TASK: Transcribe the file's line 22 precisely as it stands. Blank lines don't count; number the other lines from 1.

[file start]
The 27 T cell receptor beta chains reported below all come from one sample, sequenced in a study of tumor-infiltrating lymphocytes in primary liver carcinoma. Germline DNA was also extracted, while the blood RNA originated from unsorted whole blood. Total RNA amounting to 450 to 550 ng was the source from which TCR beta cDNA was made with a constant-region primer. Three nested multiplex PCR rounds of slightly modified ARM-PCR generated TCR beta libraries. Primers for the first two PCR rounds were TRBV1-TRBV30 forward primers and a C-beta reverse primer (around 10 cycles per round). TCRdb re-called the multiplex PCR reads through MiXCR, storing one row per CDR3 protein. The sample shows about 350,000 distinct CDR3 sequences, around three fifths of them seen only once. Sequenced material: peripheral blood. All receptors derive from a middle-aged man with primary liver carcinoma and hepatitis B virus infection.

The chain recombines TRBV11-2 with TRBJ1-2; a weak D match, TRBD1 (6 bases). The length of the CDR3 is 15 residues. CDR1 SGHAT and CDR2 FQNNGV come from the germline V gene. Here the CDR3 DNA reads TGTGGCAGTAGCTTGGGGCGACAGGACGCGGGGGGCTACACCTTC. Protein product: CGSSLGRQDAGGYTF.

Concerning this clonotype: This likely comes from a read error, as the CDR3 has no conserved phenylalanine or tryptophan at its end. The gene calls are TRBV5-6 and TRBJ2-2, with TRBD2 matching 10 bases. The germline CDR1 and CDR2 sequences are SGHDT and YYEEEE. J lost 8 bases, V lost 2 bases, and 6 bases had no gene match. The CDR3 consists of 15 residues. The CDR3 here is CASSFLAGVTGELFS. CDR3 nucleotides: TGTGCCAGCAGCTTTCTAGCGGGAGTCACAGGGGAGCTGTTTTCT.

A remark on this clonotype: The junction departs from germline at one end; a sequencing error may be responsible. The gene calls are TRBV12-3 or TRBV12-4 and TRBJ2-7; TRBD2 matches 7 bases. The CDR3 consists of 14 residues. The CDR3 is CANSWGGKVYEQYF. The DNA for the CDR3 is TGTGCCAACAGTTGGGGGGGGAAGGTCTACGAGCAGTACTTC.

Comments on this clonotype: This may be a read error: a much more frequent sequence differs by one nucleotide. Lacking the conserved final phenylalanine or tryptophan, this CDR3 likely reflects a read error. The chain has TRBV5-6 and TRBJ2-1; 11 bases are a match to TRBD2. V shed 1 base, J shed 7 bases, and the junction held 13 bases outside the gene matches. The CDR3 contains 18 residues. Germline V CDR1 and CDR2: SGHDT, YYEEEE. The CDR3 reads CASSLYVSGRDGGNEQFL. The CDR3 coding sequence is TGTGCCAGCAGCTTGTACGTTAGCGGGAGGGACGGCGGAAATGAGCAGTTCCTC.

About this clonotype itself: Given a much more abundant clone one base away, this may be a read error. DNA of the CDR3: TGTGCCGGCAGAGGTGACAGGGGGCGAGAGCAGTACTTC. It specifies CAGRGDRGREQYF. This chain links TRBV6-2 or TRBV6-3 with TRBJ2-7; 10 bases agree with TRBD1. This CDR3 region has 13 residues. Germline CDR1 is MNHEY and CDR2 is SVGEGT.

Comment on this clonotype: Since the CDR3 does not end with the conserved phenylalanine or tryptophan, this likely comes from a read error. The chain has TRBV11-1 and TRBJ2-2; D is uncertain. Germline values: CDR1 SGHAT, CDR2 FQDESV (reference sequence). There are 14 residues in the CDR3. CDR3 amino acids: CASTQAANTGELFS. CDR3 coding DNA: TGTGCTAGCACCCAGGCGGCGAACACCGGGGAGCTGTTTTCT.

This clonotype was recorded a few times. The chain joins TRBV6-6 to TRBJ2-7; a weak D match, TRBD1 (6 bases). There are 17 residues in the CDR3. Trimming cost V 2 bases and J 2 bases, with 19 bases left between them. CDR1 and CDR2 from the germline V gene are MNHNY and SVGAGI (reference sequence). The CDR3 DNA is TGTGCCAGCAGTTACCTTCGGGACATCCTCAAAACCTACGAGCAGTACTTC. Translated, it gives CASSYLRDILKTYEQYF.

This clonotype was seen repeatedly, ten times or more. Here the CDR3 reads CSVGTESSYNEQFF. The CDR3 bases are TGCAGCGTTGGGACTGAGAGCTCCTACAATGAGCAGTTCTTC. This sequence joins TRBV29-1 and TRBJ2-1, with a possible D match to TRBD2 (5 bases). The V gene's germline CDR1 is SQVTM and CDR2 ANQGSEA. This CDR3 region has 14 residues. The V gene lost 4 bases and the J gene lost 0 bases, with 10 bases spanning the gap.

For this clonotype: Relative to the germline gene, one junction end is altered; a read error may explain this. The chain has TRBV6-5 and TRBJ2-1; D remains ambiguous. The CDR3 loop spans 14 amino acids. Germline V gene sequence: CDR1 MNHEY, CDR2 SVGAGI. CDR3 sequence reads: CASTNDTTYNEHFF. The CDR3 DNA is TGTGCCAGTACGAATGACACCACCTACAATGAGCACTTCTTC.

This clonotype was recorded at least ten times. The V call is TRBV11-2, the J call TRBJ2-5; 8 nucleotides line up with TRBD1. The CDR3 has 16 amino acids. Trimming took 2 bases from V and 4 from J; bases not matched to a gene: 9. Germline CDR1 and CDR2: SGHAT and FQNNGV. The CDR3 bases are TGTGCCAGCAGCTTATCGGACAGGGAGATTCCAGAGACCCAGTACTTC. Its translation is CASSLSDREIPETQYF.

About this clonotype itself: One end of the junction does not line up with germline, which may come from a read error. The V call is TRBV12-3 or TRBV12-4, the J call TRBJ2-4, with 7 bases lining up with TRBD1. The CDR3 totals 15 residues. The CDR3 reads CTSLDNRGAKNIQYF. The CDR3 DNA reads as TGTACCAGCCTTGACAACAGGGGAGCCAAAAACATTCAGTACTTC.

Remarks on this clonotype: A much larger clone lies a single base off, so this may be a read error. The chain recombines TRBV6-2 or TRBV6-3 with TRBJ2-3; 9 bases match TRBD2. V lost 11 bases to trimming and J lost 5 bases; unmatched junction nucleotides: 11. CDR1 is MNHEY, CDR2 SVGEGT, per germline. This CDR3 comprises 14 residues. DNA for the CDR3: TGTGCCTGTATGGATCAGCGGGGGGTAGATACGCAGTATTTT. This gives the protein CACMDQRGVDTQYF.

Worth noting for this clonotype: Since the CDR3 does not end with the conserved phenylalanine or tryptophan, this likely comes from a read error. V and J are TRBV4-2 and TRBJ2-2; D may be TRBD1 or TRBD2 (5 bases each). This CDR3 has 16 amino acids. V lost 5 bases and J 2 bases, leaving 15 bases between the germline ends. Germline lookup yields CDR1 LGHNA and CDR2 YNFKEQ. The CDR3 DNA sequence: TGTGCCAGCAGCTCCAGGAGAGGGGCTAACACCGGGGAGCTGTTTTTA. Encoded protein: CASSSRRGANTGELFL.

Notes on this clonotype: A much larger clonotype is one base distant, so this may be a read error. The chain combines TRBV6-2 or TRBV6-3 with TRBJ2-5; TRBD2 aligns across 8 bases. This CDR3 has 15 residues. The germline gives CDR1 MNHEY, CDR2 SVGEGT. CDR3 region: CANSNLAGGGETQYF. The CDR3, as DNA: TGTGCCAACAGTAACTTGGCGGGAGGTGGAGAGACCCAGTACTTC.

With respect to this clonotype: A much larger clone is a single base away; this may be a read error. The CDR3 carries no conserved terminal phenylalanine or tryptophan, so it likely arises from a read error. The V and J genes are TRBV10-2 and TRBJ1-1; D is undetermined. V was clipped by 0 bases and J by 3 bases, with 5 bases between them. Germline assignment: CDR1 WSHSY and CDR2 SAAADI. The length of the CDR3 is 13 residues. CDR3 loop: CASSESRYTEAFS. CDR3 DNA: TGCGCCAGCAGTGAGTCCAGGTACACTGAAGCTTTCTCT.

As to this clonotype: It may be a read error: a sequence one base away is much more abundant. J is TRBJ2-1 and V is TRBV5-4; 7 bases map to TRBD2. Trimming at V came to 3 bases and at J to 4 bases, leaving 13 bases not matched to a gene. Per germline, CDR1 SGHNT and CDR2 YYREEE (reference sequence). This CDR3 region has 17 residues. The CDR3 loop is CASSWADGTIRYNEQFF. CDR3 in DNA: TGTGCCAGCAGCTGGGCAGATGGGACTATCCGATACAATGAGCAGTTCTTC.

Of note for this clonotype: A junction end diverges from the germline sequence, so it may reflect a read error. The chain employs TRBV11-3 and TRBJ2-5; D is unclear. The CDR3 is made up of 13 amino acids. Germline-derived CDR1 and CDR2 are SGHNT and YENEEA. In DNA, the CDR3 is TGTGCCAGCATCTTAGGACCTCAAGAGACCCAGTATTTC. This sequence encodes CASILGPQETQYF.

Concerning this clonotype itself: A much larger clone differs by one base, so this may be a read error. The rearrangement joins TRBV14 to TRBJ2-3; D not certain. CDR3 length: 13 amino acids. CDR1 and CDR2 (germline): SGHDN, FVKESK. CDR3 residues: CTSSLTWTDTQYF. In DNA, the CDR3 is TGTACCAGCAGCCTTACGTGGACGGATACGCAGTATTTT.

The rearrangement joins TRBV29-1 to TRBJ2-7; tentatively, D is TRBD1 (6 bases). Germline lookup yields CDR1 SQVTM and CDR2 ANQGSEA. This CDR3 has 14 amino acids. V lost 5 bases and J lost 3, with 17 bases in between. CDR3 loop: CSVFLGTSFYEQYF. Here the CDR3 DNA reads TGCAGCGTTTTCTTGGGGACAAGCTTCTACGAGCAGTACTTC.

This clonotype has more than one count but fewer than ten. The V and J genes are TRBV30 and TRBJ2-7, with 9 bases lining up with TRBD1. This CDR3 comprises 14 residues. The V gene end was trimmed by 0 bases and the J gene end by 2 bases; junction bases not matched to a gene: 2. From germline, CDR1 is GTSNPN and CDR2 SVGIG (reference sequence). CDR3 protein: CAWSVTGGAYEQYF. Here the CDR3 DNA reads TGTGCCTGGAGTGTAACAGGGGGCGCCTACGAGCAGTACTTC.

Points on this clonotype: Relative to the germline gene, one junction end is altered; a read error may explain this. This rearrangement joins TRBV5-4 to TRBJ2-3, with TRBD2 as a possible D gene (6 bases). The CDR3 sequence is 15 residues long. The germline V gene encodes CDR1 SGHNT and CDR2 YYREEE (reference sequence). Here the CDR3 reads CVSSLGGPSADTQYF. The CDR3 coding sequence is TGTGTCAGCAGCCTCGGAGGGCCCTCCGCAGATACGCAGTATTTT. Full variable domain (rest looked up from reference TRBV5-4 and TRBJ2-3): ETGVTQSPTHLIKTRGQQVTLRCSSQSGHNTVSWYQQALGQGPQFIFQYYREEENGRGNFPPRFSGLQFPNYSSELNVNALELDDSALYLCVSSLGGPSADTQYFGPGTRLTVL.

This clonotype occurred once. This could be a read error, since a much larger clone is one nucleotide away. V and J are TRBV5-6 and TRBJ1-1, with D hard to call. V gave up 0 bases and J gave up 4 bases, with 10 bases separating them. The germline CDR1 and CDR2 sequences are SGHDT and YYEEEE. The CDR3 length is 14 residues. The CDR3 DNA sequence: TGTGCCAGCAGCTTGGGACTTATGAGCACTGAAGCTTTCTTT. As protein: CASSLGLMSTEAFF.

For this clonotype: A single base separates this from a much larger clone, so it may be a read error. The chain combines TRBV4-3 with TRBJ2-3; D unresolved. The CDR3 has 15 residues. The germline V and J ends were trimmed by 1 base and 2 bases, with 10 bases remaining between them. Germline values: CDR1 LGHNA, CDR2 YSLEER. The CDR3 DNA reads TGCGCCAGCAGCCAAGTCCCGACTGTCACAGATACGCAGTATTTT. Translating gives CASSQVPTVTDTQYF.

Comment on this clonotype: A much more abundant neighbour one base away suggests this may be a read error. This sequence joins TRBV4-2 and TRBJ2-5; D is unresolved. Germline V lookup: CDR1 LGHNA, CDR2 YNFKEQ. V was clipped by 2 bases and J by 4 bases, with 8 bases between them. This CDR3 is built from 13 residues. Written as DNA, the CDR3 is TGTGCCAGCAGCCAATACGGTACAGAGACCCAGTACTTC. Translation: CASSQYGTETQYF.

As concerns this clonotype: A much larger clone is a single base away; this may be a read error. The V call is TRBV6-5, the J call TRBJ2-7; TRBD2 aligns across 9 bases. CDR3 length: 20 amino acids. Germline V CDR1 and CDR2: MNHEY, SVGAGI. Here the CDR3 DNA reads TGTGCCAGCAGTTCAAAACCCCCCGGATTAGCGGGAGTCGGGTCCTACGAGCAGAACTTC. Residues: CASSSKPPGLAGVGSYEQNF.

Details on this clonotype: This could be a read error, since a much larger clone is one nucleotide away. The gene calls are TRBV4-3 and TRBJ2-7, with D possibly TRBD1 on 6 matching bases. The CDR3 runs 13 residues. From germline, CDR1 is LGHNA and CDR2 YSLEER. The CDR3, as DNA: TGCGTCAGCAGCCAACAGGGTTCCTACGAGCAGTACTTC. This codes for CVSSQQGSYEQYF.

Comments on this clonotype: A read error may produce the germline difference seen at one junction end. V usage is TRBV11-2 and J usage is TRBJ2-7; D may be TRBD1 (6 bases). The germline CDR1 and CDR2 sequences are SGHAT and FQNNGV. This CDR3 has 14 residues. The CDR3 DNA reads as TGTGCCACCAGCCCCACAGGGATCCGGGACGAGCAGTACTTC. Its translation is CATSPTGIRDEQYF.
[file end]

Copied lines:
Points on this clonotype: Relative to the germline gene, one junction end is altered; a read error may explain this. This rearrangement joins TRBV5-4 to TRBJ2-3, with TRBD2 as a possible D gene (6 bases). The CDR3 sequence is 15 residues long. The germline V gene encodes CDR1 SGHNT and CDR2 YYREEE (reference sequence). Here the CDR3 reads CVSSLGGPSADTQYF. The CDR3 coding sequence is TGTGTCAGCAGCCTCGGAGGGCCCTCCGCAGATACGCAGTATTTT. Full variable domain (rest looked up from reference TRBV5-4 and TRBJ2-3): ETGVTQSPTHLIKTRGQQVTLRCSSQSGHNTVSWYQQALGQGPQFIFQYYREEENGRGNFPPRFSGLQFPNYSSELNVNALELDDSALYLCVSSLGGPSADTQYFGPGTRLTVL.